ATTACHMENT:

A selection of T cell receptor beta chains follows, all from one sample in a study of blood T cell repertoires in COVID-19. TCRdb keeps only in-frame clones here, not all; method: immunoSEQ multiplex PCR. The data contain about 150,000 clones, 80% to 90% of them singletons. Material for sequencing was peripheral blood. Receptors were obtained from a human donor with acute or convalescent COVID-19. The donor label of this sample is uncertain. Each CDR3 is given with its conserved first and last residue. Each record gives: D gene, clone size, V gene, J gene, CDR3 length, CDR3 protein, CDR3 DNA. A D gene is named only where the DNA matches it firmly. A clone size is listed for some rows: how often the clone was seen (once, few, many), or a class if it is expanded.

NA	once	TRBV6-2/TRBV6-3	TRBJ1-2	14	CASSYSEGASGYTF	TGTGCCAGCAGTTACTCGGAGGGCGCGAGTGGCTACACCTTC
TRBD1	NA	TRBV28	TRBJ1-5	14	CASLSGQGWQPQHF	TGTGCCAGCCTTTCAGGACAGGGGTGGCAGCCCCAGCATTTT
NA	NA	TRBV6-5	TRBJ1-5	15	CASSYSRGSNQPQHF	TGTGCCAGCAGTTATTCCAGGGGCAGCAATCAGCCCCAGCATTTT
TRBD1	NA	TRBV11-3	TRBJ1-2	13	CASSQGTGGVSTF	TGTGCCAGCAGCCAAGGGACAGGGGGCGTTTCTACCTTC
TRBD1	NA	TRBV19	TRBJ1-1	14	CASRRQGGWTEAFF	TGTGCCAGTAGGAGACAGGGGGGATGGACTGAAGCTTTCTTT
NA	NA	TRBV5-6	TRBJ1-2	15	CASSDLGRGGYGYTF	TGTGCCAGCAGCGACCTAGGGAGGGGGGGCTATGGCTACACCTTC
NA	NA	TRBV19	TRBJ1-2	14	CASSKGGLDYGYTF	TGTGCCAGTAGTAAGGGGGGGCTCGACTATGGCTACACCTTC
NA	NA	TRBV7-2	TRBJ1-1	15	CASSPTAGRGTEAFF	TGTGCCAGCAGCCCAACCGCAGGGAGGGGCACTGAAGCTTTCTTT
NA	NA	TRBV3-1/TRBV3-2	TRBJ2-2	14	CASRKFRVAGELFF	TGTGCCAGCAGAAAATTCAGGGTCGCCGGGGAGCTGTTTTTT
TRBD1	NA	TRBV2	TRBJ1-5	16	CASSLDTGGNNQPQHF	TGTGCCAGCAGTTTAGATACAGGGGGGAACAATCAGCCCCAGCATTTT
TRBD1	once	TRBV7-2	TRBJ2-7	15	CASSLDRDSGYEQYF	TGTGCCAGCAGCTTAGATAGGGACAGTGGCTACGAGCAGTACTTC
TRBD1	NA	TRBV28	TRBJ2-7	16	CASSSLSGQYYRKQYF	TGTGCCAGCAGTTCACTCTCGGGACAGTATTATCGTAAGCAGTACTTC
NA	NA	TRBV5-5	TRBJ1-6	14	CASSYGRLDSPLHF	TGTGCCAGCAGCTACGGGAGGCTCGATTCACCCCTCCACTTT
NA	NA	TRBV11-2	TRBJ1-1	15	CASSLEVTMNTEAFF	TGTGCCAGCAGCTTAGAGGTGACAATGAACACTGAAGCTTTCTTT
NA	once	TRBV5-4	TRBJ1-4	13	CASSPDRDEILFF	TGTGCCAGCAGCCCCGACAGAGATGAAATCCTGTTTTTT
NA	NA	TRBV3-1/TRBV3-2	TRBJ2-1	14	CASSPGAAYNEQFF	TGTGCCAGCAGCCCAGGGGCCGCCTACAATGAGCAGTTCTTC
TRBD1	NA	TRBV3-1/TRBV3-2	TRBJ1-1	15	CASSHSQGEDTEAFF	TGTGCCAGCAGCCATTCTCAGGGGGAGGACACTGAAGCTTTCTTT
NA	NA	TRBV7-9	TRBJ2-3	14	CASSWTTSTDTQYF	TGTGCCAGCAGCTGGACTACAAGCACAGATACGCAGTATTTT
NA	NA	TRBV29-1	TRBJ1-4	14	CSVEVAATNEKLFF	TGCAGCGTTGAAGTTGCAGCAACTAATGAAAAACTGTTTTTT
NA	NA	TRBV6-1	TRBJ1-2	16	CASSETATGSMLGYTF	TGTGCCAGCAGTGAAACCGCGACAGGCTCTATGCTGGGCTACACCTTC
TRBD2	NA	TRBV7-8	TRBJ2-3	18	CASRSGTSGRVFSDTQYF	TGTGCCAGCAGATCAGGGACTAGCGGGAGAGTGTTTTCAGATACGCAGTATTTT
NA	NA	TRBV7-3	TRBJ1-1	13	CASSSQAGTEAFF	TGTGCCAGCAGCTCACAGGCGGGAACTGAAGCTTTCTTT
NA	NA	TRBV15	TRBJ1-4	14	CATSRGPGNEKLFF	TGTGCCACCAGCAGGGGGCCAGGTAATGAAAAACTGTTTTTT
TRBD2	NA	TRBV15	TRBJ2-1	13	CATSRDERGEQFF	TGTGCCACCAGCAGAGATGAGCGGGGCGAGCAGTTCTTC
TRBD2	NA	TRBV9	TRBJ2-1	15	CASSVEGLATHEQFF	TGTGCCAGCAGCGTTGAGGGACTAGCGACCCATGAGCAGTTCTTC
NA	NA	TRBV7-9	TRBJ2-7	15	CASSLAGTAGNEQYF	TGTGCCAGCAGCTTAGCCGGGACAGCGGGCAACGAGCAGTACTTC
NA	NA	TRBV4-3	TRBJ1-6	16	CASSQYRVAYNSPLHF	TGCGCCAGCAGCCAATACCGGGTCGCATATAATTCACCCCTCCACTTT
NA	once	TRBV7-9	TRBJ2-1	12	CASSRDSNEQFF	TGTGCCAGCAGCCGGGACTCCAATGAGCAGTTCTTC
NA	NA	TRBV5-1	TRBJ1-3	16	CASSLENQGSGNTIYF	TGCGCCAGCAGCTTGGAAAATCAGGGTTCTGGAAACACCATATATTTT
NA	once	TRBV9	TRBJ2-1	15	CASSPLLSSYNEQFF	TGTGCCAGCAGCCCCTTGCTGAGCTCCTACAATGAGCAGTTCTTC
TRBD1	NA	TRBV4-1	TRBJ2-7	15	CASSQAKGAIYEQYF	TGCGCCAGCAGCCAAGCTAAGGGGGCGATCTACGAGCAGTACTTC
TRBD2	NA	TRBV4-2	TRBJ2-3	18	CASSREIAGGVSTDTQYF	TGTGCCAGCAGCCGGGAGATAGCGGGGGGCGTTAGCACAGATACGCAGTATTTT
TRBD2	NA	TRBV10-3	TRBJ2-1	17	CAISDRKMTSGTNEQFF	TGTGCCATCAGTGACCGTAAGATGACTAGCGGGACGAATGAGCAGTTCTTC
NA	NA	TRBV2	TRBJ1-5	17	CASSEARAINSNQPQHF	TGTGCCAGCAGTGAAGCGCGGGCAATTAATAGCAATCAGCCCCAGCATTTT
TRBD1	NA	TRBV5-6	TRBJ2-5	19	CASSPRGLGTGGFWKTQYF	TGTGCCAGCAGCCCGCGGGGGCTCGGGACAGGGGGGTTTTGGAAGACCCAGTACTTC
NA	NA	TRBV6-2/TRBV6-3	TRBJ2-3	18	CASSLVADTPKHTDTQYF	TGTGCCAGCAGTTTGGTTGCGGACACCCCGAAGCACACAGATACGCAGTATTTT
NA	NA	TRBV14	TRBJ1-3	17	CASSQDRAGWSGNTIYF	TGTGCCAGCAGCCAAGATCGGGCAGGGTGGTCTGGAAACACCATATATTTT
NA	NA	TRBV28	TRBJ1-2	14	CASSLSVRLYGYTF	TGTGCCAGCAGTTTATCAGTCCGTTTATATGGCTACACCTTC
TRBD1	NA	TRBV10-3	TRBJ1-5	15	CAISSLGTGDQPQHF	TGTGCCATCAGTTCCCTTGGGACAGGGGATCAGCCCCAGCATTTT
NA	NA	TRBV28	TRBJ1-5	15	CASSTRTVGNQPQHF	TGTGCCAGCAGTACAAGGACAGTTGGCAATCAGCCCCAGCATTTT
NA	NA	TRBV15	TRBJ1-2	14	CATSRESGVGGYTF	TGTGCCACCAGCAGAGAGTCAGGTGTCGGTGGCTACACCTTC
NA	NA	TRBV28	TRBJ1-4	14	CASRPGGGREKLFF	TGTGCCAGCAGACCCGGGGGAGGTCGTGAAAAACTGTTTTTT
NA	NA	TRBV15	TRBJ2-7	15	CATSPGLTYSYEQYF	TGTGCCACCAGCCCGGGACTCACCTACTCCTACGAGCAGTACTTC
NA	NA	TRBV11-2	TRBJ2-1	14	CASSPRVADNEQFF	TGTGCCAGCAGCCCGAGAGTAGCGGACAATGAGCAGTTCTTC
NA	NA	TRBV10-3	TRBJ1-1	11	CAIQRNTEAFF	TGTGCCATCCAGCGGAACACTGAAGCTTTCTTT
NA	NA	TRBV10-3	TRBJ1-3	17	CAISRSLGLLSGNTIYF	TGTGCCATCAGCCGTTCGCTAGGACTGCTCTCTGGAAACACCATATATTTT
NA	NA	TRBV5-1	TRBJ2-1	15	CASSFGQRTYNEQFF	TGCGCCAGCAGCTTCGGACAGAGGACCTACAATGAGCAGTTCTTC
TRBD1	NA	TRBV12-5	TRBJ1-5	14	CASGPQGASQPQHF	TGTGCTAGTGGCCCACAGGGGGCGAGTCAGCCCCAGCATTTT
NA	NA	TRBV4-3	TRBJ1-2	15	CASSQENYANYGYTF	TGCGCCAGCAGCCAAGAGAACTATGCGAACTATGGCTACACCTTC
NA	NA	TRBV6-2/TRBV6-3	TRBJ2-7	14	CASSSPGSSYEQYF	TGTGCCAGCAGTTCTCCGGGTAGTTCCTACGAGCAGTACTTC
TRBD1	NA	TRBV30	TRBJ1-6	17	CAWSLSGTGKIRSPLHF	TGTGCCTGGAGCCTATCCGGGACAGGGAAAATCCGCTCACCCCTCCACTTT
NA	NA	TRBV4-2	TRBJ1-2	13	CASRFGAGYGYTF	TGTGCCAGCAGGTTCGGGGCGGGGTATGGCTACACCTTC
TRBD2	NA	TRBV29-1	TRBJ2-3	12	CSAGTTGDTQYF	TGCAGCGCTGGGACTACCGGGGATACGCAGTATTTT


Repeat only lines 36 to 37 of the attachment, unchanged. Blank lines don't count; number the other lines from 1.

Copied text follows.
TRBD1	NA	TRBV5-6	TRBJ2-5	19	CASSPRGLGTGGFWKTQYF	TGTGCCAGCAGCCCGCGGGGGCTCGGGACAGGGGGGTTTTGGAAGACCCAGTACTTC
NA	NA	TRBV6-2/TRBV6-3	TRBJ2-3	18	CASSLVADTPKHTDTQYF	TGTGCCAGCAGTTTGGTTGCGGACACCCCGAAGCACACAGATACGCAGTATTTT